Our barriques are crafted by top coopers and as soon as we empty them, we wash them with hot water and refill them immediately with wine.

Here’s the aging regimen for our most important wines (Teresa Manara Negroamaro, Amativo):

1/3 new barriques
1/3 one-year-old barriques
1/3 two-year-old barriques

For all the other red wines, we use barriques in their third, fourth, and fifth years.

The only white wine for which we use wood casks is our Teresa Manara Chardonnay. The wine is racked into barrique while still fermenting (as for all of our white wines, fermentation is initiated in stainless steel so that we can maintain a constant temperature of 15° C.). Once the fermentation in barrique is completed, the wine ages on its lees in barrique and we perform bâtonnage (a stirring of the lees) on a daily basis for two months. Then the lees are stirred once or twice a week for the remaining months before bottling.

Master of Wine Liz Thach visits Cantele

sonoma state university southern italy tripAbove: Gianni Cantele with Master of Wine Liz Thach (right). Dr. Thach called it “the best wine tasting selfie ever!”

The only thing more thrilling than welcoming a Master of Wine to the Cantele winery (earlier this summer) is reading her impressions of the visit on her blog.

Dr. Liz Thach, MW came to Salento in late May with a group of students from Sonoma State University, where she teaches at the Wine Business Institute.

And this week, she shared her notes on her wonderful blog, Wine Travel Stories, including an overview of the winery and tasting notes.

The group happened to arrive during Cantine Aperte (Open Cellars), an annual event held across Italy: Across the country, wineries literally “open there doors” and hold free tastings and serve light bites to any and all visitors.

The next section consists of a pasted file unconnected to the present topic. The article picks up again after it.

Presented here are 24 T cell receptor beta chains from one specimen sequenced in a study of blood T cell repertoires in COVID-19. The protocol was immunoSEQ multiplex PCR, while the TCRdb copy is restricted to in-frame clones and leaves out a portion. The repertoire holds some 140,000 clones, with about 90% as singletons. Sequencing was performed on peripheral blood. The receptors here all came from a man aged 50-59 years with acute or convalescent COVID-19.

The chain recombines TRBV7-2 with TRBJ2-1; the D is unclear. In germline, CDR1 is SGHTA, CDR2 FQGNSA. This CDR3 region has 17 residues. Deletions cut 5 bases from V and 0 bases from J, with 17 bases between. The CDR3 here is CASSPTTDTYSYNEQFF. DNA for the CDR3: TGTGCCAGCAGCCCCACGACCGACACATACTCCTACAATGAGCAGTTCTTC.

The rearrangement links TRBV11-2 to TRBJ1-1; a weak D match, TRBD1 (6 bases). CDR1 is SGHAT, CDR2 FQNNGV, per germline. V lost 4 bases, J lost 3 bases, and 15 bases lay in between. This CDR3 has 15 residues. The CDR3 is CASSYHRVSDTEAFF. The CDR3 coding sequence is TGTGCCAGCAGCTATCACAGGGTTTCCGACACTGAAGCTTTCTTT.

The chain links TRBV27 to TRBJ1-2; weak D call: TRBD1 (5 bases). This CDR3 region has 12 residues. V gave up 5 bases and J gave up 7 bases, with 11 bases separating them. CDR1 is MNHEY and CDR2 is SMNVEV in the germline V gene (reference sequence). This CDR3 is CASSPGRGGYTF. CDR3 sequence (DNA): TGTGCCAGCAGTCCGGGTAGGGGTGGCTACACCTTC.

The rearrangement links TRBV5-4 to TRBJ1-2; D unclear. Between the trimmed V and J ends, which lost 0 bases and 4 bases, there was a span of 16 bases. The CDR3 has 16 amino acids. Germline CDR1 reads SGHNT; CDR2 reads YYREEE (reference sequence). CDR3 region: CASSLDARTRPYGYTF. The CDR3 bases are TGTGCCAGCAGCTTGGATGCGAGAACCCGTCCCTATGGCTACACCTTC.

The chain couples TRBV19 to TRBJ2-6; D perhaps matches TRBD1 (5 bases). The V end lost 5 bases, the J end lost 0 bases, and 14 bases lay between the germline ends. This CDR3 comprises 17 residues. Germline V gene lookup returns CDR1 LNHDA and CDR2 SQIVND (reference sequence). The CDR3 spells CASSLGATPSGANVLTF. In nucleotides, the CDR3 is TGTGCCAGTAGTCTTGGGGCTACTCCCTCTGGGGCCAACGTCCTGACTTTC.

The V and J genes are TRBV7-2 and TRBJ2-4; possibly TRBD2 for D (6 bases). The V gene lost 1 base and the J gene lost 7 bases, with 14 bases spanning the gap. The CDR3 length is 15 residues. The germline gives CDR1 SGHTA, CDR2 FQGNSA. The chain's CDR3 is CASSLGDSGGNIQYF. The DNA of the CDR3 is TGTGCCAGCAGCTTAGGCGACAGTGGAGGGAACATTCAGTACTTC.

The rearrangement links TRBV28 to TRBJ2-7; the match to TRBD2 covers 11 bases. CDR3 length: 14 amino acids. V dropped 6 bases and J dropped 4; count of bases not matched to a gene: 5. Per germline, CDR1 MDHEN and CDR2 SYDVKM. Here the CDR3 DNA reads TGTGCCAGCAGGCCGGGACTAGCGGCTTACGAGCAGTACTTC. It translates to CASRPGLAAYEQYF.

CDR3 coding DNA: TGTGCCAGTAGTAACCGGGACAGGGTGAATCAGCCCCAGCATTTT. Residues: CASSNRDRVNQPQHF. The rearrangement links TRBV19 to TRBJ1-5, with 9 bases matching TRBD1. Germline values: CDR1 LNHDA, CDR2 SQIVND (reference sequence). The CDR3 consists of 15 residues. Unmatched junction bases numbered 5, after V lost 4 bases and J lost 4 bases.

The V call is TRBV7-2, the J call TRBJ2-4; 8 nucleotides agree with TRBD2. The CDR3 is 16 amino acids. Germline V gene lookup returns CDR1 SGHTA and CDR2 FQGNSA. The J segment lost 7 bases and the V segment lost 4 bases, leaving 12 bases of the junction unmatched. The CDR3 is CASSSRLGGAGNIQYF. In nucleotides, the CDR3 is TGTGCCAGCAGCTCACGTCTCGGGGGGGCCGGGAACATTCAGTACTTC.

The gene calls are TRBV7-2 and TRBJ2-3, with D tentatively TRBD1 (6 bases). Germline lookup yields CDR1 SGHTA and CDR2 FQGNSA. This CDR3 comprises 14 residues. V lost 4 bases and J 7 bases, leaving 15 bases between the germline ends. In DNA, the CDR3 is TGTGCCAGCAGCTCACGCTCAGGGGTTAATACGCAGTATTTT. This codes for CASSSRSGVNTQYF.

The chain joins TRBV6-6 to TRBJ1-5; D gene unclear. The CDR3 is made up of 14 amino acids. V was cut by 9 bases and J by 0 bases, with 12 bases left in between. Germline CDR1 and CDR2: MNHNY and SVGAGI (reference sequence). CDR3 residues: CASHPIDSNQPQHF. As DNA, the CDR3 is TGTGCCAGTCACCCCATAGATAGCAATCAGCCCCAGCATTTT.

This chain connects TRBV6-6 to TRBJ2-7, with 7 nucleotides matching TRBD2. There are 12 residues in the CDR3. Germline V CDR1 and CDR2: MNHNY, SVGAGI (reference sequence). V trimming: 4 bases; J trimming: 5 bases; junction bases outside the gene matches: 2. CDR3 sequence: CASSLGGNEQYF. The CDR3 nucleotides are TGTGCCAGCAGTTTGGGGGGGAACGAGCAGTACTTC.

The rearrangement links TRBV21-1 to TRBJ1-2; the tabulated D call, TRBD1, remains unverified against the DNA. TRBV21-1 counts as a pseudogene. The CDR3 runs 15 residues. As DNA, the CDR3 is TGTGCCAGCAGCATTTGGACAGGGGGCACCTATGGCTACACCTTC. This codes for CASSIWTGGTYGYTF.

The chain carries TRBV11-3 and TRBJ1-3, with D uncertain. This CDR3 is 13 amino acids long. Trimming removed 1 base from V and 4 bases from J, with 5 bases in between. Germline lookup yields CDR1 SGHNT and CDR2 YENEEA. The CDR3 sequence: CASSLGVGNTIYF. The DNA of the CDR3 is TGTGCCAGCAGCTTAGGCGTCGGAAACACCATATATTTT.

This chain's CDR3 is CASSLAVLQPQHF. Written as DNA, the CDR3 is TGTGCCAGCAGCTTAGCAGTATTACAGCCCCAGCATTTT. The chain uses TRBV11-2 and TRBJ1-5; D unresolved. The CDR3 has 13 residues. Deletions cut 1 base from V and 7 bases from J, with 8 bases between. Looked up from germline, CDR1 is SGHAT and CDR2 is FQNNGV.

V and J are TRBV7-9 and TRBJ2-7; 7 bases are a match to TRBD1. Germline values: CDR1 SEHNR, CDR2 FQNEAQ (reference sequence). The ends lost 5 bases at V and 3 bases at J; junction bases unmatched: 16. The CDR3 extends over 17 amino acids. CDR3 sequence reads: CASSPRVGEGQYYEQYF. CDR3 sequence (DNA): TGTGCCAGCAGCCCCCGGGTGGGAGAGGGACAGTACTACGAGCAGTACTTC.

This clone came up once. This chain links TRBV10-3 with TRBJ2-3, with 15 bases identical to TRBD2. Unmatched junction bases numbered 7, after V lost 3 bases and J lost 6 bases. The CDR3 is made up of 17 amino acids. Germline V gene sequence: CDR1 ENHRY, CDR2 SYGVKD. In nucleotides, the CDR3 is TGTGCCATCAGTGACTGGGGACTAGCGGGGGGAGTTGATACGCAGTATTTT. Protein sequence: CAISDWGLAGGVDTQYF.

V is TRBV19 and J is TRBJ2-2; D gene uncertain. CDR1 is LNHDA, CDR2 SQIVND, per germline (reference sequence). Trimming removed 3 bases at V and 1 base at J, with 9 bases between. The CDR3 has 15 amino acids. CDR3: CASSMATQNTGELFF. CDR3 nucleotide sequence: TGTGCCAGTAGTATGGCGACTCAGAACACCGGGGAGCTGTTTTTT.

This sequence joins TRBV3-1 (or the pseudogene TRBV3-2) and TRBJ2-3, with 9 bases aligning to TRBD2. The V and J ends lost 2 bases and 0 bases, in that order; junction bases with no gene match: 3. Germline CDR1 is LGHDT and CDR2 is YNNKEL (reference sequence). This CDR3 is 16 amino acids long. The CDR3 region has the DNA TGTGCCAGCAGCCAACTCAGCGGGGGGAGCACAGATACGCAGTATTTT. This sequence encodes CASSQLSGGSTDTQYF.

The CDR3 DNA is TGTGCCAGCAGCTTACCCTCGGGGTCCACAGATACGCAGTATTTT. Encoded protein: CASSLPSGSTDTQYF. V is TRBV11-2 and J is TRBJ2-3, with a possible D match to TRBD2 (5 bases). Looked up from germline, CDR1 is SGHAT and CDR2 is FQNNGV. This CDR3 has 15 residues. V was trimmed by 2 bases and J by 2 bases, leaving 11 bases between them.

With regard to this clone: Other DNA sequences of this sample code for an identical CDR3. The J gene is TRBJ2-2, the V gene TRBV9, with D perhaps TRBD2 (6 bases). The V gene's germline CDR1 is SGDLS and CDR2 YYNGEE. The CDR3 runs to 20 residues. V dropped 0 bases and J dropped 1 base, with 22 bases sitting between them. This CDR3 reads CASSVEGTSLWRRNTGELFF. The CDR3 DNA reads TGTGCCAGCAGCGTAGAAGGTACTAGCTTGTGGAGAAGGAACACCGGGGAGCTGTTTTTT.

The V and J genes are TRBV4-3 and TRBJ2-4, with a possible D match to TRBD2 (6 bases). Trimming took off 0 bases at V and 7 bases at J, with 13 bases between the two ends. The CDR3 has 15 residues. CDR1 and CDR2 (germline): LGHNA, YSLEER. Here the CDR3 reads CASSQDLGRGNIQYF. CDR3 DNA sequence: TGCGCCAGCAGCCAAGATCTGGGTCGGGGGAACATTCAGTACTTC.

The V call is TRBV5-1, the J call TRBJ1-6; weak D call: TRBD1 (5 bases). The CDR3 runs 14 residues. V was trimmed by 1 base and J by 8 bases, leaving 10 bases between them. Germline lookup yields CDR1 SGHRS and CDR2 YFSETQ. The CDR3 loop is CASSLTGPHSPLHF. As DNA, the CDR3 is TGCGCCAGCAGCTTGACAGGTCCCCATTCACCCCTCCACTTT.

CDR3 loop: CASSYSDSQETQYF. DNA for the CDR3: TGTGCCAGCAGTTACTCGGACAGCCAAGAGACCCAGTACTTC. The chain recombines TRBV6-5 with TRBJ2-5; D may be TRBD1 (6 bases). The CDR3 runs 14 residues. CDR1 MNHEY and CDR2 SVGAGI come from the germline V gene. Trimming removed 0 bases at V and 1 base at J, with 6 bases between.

“We arrived at Cantine Cantele around 4:30 in the afternoon,” she writes, “and discovered it was hopping, with lots of good music, crowds of local Italians, children and dogs running around, and everyone gesturing and talking loudly. There were games set up for the children, and lots of free food and wine. We loved it!”

She had high marks for the entire flight she tasted but the wine that seemed to impress her the most was the Amativo: “It reminded me very much of a big red zinfandel from Lodi — huge plush tannins, concentrated, jammy, spicy fruity with chocolate notes. Over the top, decadent, and causing most everyone who tasted it to fall in love instantly.”

Click here for her excellent post.

And click here to read her bio on her personal blog.

Thank you, Dr. Thach!

About Dr. Thach (from the Institute of Masters of Wine website):

Dr. Liz Thach is the Distinguished Professor of Wine and a Professor of Management at Sonoma State University in the Wine Business Institute where she teaches in both the undergraduate and Wine MBA programmes. In addition, she has 10 years of executive and management level experience at Fortune 500 companies and has done consulting and research projects for more than 30 different wineries. Liz’s passion is wine, and she has visited most of the major wine regions of the world and more than 25 countries. In addition, she has published over 120 articles and eight wine books, including Wine – A Global Business and Wine Marketing & Sales. A fifth generation Californian, Liz finished her Ph.D. at Texas A&M and now lives on Sonoma Mountain, where she tends a small hobby vineyard and makes garagiste wine. She also works as a wine judge in various competitions, and has served on many non-profit wine boards.